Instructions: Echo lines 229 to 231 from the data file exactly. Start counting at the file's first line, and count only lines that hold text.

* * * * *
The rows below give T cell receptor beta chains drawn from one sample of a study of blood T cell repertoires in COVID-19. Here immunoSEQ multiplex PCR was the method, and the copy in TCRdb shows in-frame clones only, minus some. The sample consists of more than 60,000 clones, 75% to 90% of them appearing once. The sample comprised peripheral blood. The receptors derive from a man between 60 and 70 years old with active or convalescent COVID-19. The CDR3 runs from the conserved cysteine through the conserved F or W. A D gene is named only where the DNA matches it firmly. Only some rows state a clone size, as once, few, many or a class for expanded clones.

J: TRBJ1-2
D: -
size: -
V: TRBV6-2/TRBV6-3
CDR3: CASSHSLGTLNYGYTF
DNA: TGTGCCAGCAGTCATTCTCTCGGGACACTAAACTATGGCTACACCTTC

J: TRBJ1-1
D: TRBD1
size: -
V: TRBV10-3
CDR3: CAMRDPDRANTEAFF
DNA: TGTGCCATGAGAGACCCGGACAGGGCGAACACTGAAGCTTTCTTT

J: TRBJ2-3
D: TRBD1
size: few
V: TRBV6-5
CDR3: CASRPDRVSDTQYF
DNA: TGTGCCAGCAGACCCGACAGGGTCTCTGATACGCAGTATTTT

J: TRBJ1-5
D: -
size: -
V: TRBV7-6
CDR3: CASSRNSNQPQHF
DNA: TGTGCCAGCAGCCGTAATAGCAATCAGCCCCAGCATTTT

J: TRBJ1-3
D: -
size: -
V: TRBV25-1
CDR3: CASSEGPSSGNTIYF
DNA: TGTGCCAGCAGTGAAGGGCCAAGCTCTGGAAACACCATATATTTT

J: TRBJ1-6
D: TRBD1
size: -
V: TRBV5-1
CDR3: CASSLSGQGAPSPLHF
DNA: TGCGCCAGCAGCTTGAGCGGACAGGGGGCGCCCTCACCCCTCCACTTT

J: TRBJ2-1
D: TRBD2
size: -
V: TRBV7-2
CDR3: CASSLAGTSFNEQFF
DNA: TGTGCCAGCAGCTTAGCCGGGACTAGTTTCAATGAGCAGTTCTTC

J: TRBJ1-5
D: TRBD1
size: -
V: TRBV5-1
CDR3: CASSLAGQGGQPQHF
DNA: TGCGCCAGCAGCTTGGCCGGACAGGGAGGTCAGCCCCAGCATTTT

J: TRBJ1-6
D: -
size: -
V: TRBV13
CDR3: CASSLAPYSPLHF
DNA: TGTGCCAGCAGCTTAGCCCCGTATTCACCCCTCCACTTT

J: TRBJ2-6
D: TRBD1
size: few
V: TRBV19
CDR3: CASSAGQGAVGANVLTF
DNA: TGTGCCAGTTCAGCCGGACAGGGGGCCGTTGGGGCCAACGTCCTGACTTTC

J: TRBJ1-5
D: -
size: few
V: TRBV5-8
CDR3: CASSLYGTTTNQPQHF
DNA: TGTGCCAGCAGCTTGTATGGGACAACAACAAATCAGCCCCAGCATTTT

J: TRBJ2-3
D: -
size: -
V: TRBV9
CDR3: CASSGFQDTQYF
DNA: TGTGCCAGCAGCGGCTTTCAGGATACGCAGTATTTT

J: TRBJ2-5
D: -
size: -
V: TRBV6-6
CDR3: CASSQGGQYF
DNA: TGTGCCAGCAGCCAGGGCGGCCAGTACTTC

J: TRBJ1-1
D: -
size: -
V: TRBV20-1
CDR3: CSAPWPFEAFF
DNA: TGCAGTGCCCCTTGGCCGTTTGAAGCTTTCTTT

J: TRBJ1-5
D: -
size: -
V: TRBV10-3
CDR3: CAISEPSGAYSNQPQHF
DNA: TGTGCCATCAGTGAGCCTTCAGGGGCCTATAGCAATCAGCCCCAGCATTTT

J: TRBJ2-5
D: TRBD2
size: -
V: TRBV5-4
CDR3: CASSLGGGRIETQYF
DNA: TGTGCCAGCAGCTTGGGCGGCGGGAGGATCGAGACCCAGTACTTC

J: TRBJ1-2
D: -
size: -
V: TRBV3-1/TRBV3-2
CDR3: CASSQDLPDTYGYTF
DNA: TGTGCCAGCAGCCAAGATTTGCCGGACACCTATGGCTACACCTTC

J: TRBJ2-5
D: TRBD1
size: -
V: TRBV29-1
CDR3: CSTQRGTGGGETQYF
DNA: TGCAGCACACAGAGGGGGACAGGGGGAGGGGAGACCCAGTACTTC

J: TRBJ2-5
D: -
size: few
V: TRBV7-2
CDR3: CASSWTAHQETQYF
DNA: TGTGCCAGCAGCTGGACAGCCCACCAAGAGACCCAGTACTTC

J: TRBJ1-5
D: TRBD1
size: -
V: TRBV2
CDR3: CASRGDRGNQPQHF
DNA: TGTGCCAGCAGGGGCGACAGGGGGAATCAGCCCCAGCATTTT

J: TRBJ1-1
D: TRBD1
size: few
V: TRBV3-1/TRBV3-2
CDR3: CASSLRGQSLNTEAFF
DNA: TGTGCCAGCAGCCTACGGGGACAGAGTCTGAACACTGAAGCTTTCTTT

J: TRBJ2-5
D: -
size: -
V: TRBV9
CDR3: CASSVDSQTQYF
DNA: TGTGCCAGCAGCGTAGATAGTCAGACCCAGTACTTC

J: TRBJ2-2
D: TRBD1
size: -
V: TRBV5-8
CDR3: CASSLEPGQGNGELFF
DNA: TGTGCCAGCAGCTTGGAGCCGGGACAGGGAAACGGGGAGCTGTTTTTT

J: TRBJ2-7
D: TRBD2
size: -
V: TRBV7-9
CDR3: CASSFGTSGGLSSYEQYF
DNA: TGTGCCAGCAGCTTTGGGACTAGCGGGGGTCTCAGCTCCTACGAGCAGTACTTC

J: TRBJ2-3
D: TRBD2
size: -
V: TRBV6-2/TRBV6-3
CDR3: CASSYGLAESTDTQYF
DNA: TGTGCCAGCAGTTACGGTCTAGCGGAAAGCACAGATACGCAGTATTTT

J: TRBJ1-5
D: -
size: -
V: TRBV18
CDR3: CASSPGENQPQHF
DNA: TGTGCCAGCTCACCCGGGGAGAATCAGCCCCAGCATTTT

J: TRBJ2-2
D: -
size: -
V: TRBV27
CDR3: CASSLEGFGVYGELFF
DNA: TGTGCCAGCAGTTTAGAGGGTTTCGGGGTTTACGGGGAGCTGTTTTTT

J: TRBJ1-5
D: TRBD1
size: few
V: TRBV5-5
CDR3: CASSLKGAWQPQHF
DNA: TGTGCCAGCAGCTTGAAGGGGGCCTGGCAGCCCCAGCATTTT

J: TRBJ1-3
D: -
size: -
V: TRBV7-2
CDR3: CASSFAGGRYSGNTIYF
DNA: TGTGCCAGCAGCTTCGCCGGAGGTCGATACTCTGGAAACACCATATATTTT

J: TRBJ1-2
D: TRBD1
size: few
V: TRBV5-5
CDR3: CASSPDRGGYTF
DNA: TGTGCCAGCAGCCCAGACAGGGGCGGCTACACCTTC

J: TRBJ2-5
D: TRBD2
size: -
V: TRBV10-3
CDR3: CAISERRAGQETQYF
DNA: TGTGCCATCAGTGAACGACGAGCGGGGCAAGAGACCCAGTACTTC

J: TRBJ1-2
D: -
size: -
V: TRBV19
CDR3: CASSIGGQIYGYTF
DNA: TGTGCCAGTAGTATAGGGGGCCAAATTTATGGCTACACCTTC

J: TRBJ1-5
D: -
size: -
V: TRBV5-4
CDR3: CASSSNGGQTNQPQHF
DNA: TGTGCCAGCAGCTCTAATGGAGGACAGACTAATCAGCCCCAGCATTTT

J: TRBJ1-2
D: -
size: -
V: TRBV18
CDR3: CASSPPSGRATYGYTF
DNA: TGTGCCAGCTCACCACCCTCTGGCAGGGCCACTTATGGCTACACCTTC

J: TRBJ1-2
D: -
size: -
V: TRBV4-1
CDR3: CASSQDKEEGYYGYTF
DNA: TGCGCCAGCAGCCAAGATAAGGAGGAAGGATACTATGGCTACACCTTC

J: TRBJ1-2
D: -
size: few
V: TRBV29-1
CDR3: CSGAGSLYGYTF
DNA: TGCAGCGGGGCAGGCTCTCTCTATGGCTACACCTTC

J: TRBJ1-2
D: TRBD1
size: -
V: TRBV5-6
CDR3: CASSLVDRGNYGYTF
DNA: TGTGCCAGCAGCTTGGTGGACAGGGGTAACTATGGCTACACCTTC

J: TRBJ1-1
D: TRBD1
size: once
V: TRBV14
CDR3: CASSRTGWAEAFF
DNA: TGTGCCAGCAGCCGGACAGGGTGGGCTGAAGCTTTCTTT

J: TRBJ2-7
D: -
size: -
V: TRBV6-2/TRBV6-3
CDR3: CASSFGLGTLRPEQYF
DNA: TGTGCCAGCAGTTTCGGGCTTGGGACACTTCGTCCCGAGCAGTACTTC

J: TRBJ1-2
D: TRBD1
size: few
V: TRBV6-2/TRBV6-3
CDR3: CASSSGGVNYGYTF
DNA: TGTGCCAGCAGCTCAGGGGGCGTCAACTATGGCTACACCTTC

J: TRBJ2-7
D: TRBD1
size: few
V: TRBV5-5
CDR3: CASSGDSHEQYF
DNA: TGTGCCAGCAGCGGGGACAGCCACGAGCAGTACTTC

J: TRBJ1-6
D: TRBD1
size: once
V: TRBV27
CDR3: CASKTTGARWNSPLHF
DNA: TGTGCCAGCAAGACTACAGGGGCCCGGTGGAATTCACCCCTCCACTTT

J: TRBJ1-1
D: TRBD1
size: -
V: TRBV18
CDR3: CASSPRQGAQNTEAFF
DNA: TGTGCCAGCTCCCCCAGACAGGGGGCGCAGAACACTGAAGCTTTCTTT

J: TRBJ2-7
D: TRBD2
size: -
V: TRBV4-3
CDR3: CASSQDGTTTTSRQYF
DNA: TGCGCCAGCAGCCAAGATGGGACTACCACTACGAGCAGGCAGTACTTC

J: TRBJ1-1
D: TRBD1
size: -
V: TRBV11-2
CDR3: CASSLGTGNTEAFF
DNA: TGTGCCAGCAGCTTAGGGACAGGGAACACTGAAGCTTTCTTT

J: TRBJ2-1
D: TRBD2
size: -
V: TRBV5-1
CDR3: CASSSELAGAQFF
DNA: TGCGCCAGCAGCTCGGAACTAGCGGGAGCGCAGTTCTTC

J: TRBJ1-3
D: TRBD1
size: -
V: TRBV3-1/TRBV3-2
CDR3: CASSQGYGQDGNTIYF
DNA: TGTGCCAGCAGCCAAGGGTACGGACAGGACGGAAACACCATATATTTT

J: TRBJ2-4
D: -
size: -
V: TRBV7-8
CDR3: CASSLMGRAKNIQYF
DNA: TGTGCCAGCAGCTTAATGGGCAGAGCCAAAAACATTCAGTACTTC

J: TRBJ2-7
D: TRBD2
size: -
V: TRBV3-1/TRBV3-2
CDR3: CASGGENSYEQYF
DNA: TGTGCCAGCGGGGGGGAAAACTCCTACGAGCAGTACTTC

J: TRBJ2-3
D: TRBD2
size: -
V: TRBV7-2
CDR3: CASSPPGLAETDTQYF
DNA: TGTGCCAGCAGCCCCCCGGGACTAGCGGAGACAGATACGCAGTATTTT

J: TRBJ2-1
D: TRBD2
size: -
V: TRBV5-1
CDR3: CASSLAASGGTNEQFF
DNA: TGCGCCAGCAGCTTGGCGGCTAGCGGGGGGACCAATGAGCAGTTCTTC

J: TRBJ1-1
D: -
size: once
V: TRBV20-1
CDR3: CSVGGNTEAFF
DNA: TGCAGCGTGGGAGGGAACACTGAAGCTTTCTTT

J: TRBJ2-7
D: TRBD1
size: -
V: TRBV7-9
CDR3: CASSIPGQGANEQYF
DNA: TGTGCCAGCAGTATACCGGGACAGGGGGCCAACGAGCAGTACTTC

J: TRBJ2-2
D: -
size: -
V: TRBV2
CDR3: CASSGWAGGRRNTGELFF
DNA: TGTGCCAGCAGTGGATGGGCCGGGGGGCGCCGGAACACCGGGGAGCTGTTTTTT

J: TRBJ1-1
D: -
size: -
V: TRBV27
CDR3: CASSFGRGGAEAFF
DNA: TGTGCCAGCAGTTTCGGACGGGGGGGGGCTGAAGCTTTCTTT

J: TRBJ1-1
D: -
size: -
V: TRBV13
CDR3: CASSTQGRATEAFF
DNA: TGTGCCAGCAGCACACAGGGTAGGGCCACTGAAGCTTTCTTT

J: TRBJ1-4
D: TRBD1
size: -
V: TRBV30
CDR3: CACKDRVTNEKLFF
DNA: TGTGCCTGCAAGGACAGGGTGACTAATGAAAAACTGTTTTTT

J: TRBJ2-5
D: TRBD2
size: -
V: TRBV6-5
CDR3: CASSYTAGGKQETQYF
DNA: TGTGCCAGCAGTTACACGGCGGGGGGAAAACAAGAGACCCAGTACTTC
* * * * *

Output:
DNA: TGTGCCAGCAGCCGGACAGGGTGGGCTGAAGCTTTCTTT

J: TRBJ2-7
D: -